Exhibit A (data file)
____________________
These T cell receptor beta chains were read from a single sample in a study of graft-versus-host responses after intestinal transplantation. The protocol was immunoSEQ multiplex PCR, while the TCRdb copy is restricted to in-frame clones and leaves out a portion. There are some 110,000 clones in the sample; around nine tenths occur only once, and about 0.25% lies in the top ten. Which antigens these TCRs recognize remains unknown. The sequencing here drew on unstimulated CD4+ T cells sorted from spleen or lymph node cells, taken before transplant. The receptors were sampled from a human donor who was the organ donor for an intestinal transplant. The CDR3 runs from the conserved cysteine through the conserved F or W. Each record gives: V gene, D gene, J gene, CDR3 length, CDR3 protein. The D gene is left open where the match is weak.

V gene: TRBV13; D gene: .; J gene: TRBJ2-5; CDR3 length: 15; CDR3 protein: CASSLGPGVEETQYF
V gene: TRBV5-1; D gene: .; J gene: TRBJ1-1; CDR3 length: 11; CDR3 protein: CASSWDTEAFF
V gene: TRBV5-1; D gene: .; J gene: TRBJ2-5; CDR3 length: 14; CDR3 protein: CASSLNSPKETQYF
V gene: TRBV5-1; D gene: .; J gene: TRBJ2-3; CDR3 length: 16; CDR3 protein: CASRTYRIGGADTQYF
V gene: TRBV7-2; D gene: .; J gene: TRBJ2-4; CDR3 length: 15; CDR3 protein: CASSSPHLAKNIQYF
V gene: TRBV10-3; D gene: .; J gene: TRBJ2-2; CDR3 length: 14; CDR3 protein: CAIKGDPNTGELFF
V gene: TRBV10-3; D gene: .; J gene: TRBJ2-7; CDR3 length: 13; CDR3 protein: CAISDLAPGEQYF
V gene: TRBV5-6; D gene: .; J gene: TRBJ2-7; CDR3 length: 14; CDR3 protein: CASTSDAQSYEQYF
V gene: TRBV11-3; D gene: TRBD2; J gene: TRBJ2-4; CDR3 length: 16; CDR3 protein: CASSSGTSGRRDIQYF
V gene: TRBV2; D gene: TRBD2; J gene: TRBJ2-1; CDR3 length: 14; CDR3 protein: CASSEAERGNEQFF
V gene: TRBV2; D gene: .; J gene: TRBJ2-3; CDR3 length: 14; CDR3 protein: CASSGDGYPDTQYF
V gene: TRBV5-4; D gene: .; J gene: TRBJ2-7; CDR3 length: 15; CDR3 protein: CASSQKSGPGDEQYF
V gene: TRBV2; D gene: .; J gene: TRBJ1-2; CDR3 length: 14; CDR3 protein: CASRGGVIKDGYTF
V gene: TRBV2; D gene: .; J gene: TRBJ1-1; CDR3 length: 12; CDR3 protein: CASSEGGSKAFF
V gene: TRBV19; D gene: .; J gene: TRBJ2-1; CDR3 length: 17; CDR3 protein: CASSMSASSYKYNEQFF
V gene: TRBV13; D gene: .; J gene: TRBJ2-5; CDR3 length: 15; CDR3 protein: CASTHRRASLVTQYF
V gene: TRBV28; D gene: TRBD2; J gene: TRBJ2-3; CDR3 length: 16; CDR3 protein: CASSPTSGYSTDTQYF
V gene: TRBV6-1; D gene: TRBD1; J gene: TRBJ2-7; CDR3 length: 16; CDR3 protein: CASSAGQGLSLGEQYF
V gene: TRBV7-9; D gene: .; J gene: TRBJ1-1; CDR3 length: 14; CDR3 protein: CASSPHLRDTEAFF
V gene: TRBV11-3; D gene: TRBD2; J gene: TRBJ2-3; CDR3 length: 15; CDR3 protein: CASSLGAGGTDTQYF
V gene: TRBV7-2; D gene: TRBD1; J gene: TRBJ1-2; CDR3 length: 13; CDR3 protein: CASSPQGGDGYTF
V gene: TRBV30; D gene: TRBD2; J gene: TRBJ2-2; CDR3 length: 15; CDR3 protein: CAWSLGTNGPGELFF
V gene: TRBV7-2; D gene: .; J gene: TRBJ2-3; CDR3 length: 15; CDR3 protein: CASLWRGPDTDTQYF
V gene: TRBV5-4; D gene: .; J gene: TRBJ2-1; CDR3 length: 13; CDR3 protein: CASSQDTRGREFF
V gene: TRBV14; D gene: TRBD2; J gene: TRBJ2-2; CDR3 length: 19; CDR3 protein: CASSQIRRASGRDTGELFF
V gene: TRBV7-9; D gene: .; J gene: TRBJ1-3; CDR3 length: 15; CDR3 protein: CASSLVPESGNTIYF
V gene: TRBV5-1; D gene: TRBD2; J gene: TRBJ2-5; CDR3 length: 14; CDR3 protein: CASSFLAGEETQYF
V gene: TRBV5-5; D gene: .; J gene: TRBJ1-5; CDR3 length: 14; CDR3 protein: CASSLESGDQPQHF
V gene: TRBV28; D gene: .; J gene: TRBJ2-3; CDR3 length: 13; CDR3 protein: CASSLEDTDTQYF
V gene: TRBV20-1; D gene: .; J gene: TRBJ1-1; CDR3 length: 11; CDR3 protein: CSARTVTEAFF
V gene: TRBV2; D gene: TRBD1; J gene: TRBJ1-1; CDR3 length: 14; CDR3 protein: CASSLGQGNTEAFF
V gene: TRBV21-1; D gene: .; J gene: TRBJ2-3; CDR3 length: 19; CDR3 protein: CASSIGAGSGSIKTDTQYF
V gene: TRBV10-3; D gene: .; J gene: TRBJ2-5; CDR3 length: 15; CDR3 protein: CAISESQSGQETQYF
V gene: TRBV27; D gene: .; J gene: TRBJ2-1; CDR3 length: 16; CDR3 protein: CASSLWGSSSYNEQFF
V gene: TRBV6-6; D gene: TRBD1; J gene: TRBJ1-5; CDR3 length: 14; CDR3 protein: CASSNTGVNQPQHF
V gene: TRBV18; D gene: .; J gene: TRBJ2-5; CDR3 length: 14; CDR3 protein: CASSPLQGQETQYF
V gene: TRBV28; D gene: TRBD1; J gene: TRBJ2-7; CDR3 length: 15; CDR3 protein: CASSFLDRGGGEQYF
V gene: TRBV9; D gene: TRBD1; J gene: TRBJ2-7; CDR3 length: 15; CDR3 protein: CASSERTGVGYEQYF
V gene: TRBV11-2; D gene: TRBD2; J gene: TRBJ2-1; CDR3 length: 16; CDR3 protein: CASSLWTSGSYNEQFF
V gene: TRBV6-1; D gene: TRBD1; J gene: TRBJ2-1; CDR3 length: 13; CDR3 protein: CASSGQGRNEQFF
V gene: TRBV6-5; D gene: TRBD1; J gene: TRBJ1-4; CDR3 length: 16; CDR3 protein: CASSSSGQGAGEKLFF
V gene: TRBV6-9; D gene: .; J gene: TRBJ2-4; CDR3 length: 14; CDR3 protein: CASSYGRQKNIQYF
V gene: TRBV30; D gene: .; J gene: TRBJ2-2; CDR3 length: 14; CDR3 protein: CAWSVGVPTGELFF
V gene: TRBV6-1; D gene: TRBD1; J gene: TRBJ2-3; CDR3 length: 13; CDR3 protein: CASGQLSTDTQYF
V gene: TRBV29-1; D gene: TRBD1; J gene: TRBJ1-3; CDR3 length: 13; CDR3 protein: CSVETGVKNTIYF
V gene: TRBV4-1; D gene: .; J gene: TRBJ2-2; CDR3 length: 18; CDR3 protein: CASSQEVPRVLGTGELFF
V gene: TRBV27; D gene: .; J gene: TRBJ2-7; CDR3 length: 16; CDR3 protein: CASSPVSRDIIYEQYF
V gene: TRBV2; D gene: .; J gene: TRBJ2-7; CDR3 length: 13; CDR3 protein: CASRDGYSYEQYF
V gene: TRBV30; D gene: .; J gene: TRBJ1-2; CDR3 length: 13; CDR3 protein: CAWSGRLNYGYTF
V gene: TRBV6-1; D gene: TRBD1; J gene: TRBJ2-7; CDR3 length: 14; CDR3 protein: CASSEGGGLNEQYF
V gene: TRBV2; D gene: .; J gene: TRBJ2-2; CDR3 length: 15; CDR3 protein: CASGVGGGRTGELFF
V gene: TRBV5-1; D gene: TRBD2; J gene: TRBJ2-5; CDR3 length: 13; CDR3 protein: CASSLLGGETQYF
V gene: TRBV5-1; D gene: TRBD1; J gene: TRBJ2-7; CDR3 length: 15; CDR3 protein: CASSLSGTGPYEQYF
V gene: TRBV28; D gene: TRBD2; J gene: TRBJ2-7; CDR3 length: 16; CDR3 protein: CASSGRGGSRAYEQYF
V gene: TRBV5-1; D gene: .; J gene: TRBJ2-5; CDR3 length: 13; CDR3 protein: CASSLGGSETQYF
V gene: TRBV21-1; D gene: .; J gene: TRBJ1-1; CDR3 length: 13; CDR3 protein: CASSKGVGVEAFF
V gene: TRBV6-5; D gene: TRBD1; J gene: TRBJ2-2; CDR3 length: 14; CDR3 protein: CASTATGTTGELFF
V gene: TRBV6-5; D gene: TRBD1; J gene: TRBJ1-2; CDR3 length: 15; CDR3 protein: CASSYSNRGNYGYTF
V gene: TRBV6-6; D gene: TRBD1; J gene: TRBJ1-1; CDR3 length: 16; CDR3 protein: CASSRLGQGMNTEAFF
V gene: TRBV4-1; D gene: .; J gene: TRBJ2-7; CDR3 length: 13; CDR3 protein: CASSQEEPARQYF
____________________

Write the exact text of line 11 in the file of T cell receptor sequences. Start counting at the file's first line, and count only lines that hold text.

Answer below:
V gene: TRBV2; D gene: TRBD2; J gene: TRBJ2-1; CDR3 length: 14; CDR3 protein: CASSEAERGNEQFF